The poor church took another battering from the same marriage laws in 1838 when some others of my relatives, goodtime money-to-spend Somerset yeomanry arrived at its steps. If we ignore the bride (who died six years later), you're left with her sister, Ann Feltham, and the groom whose signatures we see. Guess which illegal couple took to the altar not long after?

The Prices, you'll be relieved to hear, settled well into the Flagged Lamb on their return and were blessed with many babies whose names honour earlier family members (and were a real help in getting this far). Jennet's skills as hostess were even recorded in the local paper, before they both move on to bigger things in 1834, with the modern city of Swansea calling.

I wonder if they ever looked back on their escapade up to Bristol and whether they drank some of its sherry of-an-evening as an acknowledgement of the city's helping hand in their journey through Wales's most adventurous era.

18 Feb 2017

Twin of my Valley: Decisions in Iron, 1840s Wales

Women in my family were no strangers to long journeys. In the 1790s, my ancestress Ann Morgan left Cadoxton by Neath for the large town of Newport where her husband worked on the building of ships.

In around 1830-33, perhaps after she had died, her granddaughters made the same journey all the way back. They were the 20 year-old twins Blanche and Elizabeth Morton. They were coming, with their parents and siblings, to begin a connection with Abercanaid and more importantly, its canal.

It was only while having an Italian cappuccino with my mother yesterday that some extra pieces of the puzzle tumbled into place. And only the previous week that I'd realised the women were twins...

In 1834, the stronger twin, Blanche, probably in town no more than a year was courted by William Francis an ambitious puddler living with his parents in Picton Street, Caedraw. Somehow he petitioned the Lords of Cyfarthfa Castle and was successful, that he and Blanche should marry in their church, Vaynor, up in the hills. I have been there, in 1995, as I descended into the valley towns after a spring lambing the border country.

Four years later, the weaker twin, Elizabeth, married in Merthyr parish church to James Jenkins and settled near the Cyfarthfa lords's Iron Bridge, Ynysgau, central Merthyr. James was a nailer in the iron works.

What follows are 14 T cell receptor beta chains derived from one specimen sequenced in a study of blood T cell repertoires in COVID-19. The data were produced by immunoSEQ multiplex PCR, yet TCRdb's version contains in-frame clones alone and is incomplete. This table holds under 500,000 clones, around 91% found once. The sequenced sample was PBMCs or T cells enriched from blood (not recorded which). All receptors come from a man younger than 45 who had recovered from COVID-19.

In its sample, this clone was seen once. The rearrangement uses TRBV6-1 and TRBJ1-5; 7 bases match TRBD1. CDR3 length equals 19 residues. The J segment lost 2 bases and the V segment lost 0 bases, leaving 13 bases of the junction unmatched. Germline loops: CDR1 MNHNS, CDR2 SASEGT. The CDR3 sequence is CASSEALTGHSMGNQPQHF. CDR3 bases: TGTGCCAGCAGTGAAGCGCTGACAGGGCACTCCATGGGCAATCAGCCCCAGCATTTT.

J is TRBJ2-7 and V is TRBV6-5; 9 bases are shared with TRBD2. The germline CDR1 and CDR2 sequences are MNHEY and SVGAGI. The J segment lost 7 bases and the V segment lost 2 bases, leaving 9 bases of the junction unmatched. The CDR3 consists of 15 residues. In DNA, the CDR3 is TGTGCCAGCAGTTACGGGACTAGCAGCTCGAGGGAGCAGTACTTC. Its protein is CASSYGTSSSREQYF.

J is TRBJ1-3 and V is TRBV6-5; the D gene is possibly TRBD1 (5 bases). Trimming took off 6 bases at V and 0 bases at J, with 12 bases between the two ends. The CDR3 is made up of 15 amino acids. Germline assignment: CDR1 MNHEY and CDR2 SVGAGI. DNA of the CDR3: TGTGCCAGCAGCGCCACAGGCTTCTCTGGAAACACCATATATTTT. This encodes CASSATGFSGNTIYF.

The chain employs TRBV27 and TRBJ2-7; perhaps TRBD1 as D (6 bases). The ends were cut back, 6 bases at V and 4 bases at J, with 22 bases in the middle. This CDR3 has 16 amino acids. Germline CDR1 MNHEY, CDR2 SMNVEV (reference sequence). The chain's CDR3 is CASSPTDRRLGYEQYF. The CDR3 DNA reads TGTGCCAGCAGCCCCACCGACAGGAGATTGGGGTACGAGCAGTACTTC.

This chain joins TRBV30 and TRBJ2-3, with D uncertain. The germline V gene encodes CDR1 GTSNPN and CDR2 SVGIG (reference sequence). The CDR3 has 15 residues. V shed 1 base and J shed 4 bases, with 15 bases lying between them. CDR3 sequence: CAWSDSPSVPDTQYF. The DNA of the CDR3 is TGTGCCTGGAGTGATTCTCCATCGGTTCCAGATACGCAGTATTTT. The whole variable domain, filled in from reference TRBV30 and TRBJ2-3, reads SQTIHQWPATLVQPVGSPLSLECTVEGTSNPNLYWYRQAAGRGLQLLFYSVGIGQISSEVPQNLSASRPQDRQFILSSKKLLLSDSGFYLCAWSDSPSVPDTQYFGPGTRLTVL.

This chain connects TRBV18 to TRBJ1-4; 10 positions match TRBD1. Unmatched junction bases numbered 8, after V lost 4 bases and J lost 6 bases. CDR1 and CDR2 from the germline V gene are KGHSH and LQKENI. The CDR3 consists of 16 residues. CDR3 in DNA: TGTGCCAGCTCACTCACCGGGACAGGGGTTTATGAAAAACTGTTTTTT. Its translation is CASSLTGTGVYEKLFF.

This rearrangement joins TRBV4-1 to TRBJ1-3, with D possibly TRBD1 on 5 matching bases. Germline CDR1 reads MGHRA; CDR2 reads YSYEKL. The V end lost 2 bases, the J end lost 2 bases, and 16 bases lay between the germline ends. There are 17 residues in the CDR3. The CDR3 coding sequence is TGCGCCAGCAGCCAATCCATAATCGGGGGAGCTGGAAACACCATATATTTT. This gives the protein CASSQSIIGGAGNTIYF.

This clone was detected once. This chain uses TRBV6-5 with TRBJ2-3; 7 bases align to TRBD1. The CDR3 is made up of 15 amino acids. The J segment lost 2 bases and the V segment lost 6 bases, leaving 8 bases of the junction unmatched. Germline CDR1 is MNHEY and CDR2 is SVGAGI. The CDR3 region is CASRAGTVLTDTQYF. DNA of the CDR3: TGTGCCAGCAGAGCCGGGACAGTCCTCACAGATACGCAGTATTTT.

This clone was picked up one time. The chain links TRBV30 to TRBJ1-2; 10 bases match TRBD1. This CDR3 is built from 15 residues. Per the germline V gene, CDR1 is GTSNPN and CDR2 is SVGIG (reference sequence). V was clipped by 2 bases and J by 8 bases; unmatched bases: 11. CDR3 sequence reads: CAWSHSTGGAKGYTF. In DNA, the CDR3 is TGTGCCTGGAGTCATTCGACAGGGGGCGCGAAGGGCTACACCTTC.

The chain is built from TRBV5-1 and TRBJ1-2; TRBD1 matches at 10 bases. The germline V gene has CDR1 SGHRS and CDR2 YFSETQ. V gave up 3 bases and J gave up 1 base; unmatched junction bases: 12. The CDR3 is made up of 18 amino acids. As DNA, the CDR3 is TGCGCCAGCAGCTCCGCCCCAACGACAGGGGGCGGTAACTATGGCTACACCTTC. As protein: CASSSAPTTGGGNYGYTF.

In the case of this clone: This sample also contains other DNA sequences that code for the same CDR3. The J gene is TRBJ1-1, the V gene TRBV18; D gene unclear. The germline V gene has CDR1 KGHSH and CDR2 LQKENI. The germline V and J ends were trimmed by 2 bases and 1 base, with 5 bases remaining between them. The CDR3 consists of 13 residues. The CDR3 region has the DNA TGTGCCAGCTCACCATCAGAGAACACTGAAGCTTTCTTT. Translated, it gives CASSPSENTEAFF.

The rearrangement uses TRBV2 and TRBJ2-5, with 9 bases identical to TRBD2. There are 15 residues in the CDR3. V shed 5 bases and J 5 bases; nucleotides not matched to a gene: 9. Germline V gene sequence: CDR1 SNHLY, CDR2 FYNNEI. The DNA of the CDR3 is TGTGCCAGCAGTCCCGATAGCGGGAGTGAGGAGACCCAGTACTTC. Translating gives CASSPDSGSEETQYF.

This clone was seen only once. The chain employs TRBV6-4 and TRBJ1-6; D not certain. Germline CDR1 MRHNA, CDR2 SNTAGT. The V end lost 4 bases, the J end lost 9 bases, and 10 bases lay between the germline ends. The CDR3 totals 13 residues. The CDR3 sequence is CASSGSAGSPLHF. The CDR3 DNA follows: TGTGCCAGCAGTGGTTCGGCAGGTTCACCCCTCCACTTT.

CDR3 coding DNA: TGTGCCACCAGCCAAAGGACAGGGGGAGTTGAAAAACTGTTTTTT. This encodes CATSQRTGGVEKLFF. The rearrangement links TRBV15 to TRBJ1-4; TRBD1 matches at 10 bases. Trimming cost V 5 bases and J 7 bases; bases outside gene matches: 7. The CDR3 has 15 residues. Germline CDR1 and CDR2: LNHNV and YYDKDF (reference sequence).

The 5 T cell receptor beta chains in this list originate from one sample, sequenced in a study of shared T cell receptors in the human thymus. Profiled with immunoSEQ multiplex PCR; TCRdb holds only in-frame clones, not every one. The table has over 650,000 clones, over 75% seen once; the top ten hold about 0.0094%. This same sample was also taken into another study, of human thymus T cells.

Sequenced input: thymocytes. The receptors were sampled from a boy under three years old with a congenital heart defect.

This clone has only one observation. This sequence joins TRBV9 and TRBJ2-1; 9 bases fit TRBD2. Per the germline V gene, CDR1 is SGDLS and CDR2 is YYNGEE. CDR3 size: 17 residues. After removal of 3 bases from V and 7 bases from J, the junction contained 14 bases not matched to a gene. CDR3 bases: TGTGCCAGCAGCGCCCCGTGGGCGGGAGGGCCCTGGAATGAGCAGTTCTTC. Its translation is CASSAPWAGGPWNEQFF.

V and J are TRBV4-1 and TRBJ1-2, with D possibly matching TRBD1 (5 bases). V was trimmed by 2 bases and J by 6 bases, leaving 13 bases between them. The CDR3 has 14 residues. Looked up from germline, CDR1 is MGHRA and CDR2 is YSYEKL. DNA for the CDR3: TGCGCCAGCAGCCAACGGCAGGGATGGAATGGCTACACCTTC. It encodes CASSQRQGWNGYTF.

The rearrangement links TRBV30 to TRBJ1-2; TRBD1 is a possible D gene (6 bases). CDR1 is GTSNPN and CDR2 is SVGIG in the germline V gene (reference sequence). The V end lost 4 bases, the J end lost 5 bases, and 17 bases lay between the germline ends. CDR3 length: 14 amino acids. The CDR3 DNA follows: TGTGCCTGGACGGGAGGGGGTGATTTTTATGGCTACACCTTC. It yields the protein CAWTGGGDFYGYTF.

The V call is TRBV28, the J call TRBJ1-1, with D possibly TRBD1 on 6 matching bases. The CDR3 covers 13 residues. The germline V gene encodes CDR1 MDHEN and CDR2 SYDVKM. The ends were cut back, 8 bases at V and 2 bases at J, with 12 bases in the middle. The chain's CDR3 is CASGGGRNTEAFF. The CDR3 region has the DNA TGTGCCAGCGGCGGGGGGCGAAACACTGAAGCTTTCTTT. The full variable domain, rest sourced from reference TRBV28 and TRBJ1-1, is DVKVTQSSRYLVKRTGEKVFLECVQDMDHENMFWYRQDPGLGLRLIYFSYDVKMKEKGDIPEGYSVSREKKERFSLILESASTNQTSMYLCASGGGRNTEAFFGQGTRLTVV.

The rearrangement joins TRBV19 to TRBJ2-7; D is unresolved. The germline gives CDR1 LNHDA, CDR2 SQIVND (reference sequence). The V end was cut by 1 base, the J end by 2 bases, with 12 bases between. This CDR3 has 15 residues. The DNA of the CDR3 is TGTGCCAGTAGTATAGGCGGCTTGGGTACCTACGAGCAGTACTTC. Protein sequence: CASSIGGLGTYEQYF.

In 1841 both women are in Merthyr, age given as 25, meaning 25-29.

As the 1840s rolled around, opportunity was springing up around south Wales. Blanche and William seized the moment and in 1848 arrived in the sulphurous fog of Briton Ferry, in the navigable lower reaches of the Neath, to work again as a puddler in the iron furnaces there. They were midway through the births of their seven children.

In 1851 both women give their age as 39 and as neither could have been any older, nor would they likely to be aggrandising their years, I suspect these are true and both are born therefore in December of 1811, by comparison with William's family bible entry for Blanche.  At this point Blanche is in Briton Ferry and Elizabeth still in Ynsygau.

Elizabeth and James made their decision to leave later, after they had finished having children, and watched 7 die. Merthyr had been horrendous for them and in the late 1850s they came to the ironworks of Aberdare where their family still have connections to this day.  No more children arrived, but equally, none died.

The twins' family would not remain in Briton Ferry, nor in Aberdare. After seven years, Blanche and William move to Morriston ironworks. Their only son was 17 and they probably wanted to get him apprenticed in the tinplate works there, rather than continue in the scorching hell of the ironworks. This would fit William's ambitious nature.

In 1875 we assess the roll of the twins' dice. Because in 1875 in Morriston, the Dyffryn tinplate and steel works would open providing lifelong employment to Blanche's only son and grandson (who didn't take it). We have the desk presented to us from that works 35 years later.

But in 1875 in Aberdare, that was the year the iron works shut, having been good for Elizabeth's husband and son for a 20-year period.